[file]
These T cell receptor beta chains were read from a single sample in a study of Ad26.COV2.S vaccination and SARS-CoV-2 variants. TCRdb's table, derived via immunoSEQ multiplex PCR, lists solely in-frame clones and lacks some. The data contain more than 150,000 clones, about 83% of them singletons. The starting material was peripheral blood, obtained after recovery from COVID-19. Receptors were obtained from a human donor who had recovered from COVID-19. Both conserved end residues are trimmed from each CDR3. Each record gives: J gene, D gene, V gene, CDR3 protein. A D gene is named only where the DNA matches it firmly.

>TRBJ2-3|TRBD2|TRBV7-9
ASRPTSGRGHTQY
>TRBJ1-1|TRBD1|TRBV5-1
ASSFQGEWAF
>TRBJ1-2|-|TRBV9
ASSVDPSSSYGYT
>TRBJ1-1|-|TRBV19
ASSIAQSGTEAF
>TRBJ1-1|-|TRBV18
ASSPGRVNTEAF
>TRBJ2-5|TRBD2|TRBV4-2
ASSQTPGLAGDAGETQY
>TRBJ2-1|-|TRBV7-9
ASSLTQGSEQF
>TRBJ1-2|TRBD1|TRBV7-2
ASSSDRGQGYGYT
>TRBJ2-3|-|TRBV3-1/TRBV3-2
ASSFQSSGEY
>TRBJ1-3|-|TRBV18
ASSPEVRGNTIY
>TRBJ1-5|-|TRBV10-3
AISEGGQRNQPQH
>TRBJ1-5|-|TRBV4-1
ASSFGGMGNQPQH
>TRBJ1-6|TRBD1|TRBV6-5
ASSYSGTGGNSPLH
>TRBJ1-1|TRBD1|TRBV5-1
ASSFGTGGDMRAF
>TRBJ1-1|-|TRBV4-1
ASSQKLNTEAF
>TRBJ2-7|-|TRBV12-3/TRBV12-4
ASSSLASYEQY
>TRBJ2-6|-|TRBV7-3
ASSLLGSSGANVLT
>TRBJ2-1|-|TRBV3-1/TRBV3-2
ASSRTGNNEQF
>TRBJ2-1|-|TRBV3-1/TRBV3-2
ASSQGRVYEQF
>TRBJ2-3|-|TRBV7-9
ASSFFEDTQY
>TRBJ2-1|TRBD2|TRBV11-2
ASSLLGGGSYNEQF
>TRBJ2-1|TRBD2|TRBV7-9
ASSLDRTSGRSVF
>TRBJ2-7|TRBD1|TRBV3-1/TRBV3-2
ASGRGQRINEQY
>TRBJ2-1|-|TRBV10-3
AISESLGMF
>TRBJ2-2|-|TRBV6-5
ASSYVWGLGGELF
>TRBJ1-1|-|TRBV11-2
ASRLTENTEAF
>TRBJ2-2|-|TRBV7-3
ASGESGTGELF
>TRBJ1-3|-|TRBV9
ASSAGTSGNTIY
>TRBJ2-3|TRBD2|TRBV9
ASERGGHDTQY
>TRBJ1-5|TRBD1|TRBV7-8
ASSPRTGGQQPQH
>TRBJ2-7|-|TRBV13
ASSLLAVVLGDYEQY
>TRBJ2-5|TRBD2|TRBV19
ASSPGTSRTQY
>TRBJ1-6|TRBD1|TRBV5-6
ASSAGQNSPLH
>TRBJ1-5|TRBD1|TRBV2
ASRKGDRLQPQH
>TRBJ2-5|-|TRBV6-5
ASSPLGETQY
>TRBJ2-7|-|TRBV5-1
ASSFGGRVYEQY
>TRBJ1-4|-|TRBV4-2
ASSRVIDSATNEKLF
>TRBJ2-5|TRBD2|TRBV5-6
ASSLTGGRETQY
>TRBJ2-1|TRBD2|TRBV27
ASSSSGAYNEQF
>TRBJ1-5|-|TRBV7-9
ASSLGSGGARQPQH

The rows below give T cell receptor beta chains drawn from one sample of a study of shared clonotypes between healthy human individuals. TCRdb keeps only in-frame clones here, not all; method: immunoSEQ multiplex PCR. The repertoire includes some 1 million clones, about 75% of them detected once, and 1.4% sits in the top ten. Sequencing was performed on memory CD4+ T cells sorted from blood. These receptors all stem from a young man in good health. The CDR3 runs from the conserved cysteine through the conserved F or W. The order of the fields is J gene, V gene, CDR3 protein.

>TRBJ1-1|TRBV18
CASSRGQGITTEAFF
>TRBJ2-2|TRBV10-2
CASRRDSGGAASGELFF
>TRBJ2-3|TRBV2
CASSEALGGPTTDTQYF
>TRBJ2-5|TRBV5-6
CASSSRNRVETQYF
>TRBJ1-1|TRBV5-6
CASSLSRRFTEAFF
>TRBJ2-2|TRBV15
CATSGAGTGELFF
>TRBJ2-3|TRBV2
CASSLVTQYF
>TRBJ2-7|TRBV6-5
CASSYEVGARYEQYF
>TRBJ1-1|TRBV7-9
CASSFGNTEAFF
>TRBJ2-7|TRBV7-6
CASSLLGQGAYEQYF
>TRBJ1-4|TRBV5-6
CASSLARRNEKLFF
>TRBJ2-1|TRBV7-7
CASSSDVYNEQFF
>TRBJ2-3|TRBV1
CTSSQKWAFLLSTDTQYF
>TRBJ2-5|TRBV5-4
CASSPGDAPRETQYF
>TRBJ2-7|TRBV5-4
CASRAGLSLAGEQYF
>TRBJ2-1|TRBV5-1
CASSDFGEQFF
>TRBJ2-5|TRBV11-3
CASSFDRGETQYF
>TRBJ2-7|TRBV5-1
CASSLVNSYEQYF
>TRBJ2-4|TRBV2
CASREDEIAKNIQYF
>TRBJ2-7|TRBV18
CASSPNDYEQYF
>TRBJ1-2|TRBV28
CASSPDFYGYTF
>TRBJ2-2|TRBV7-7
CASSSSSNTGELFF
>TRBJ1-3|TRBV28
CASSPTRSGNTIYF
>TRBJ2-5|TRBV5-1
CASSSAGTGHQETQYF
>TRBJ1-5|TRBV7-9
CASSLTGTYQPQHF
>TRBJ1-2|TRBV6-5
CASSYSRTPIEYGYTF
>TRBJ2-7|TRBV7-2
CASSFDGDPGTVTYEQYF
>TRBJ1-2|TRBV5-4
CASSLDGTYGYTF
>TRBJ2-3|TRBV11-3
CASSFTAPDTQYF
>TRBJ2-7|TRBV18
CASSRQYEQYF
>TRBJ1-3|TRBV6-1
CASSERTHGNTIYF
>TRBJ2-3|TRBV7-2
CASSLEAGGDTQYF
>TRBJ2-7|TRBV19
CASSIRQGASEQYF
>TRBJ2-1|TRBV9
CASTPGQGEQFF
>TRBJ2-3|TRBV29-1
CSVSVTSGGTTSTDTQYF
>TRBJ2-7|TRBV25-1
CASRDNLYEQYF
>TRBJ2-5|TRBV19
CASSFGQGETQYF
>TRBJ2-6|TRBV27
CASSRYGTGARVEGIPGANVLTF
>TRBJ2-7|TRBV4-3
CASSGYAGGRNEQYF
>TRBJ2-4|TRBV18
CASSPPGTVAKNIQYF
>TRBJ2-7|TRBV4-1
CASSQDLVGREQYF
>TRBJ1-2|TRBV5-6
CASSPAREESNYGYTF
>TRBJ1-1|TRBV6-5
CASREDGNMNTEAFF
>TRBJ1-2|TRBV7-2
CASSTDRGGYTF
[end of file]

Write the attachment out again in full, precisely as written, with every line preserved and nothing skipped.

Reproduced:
These T cell receptor beta chains were read from a single sample in a study of Ad26.COV2.S vaccination and SARS-CoV-2 variants. TCRdb's table, derived via immunoSEQ multiplex PCR, lists solely in-frame clones and lacks some. The data contain more than 150,000 clones, about 83% of them singletons. The starting material was peripheral blood, obtained after recovery from COVID-19. Receptors were obtained from a human donor who had recovered from COVID-19. Both conserved end residues are trimmed from each CDR3. Each record gives: J gene, D gene, V gene, CDR3 protein. A D gene is named only where the DNA matches it firmly.

>TRBJ2-3|TRBD2|TRBV7-9
ASRPTSGRGHTQY
>TRBJ1-1|TRBD1|TRBV5-1
ASSFQGEWAF
>TRBJ1-2|-|TRBV9
ASSVDPSSSYGYT
>TRBJ1-1|-|TRBV19
ASSIAQSGTEAF
>TRBJ1-1|-|TRBV18
ASSPGRVNTEAF
>TRBJ2-5|TRBD2|TRBV4-2
ASSQTPGLAGDAGETQY
>TRBJ2-1|-|TRBV7-9
ASSLTQGSEQF
>TRBJ1-2|TRBD1|TRBV7-2
ASSSDRGQGYGYT
>TRBJ2-3|-|TRBV3-1/TRBV3-2
ASSFQSSGEY
>TRBJ1-3|-|TRBV18
ASSPEVRGNTIY
>TRBJ1-5|-|TRBV10-3
AISEGGQRNQPQH
>TRBJ1-5|-|TRBV4-1
ASSFGGMGNQPQH
>TRBJ1-6|TRBD1|TRBV6-5
ASSYSGTGGNSPLH
>TRBJ1-1|TRBD1|TRBV5-1
ASSFGTGGDMRAF
>TRBJ1-1|-|TRBV4-1
ASSQKLNTEAF
>TRBJ2-7|-|TRBV12-3/TRBV12-4
ASSSLASYEQY
>TRBJ2-6|-|TRBV7-3
ASSLLGSSGANVLT
>TRBJ2-1|-|TRBV3-1/TRBV3-2
ASSRTGNNEQF
>TRBJ2-1|-|TRBV3-1/TRBV3-2
ASSQGRVYEQF
>TRBJ2-3|-|TRBV7-9
ASSFFEDTQY
>TRBJ2-1|TRBD2|TRBV11-2
ASSLLGGGSYNEQF
>TRBJ2-1|TRBD2|TRBV7-9
ASSLDRTSGRSVF
>TRBJ2-7|TRBD1|TRBV3-1/TRBV3-2
ASGRGQRINEQY
>TRBJ2-1|-|TRBV10-3
AISESLGMF
>TRBJ2-2|-|TRBV6-5
ASSYVWGLGGELF
>TRBJ1-1|-|TRBV11-2
ASRLTENTEAF
>TRBJ2-2|-|TRBV7-3
ASGESGTGELF
>TRBJ1-3|-|TRBV9
ASSAGTSGNTIY
>TRBJ2-3|TRBD2|TRBV9
ASERGGHDTQY
>TRBJ1-5|TRBD1|TRBV7-8
ASSPRTGGQQPQH
>TRBJ2-7|-|TRBV13
ASSLLAVVLGDYEQY
>TRBJ2-5|TRBD2|TRBV19
ASSPGTSRTQY
>TRBJ1-6|TRBD1|TRBV5-6
ASSAGQNSPLH
>TRBJ1-5|TRBD1|TRBV2
ASRKGDRLQPQH
>TRBJ2-5|-|TRBV6-5
ASSPLGETQY
>TRBJ2-7|-|TRBV5-1
ASSFGGRVYEQY
>TRBJ1-4|-|TRBV4-2
ASSRVIDSATNEKLF
>TRBJ2-5|TRBD2|TRBV5-6
ASSLTGGRETQY
>TRBJ2-1|TRBD2|TRBV27
ASSSSGAYNEQF
>TRBJ1-5|-|TRBV7-9
ASSLGSGGARQPQH

The rows below give T cell receptor beta chains drawn from one sample of a study of shared clonotypes between healthy human individuals. TCRdb keeps only in-frame clones here, not all; method: immunoSEQ multiplex PCR. The repertoire includes some 1 million clones, about 75% of them detected once, and 1.4% sits in the top ten. Sequencing was performed on memory CD4+ T cells sorted from blood. These receptors all stem from a young man in good health. The CDR3 runs from the conserved cysteine through the conserved F or W. The order of the fields is J gene, V gene, CDR3 protein.

>TRBJ1-1|TRBV18
CASSRGQGITTEAFF
>TRBJ2-2|TRBV10-2
CASRRDSGGAASGELFF
>TRBJ2-3|TRBV2
CASSEALGGPTTDTQYF
>TRBJ2-5|TRBV5-6
CASSSRNRVETQYF
>TRBJ1-1|TRBV5-6
CASSLSRRFTEAFF
>TRBJ2-2|TRBV15
CATSGAGTGELFF
>TRBJ2-3|TRBV2
CASSLVTQYF
>TRBJ2-7|TRBV6-5
CASSYEVGARYEQYF
>TRBJ1-1|TRBV7-9
CASSFGNTEAFF
>TRBJ2-7|TRBV7-6
CASSLLGQGAYEQYF
>TRBJ1-4|TRBV5-6
CASSLARRNEKLFF
>TRBJ2-1|TRBV7-7
CASSSDVYNEQFF
>TRBJ2-3|TRBV1
CTSSQKWAFLLSTDTQYF
>TRBJ2-5|TRBV5-4
CASSPGDAPRETQYF
>TRBJ2-7|TRBV5-4
CASRAGLSLAGEQYF
>TRBJ2-1|TRBV5-1
CASSDFGEQFF
>TRBJ2-5|TRBV11-3
CASSFDRGETQYF
>TRBJ2-7|TRBV5-1
CASSLVNSYEQYF
>TRBJ2-4|TRBV2
CASREDEIAKNIQYF
>TRBJ2-7|TRBV18
CASSPNDYEQYF
>TRBJ1-2|TRBV28
CASSPDFYGYTF
>TRBJ2-2|TRBV7-7
CASSSSSNTGELFF
>TRBJ1-3|TRBV28
CASSPTRSGNTIYF
>TRBJ2-5|TRBV5-1
CASSSAGTGHQETQYF
>TRBJ1-5|TRBV7-9
CASSLTGTYQPQHF
>TRBJ1-2|TRBV6-5
CASSYSRTPIEYGYTF
>TRBJ2-7|TRBV7-2
CASSFDGDPGTVTYEQYF
>TRBJ1-2|TRBV5-4
CASSLDGTYGYTF
>TRBJ2-3|TRBV11-3
CASSFTAPDTQYF
>TRBJ2-7|TRBV18
CASSRQYEQYF
>TRBJ1-3|TRBV6-1
CASSERTHGNTIYF
>TRBJ2-3|TRBV7-2
CASSLEAGGDTQYF
>TRBJ2-7|TRBV19
CASSIRQGASEQYF
>TRBJ2-1|TRBV9
CASTPGQGEQFF
>TRBJ2-3|TRBV29-1
CSVSVTSGGTTSTDTQYF
>TRBJ2-7|TRBV25-1
CASRDNLYEQYF
>TRBJ2-5|TRBV19
CASSFGQGETQYF
>TRBJ2-6|TRBV27
CASSRYGTGARVEGIPGANVLTF
>TRBJ2-7|TRBV4-3
CASSGYAGGRNEQYF
>TRBJ2-4|TRBV18
CASSPPGTVAKNIQYF
>TRBJ2-7|TRBV4-1
CASSQDLVGREQYF
>TRBJ1-2|TRBV5-6
CASSPAREESNYGYTF
>TRBJ1-1|TRBV6-5
CASREDGNMNTEAFF
>TRBJ1-2|TRBV7-2
CASSTDRGGYTF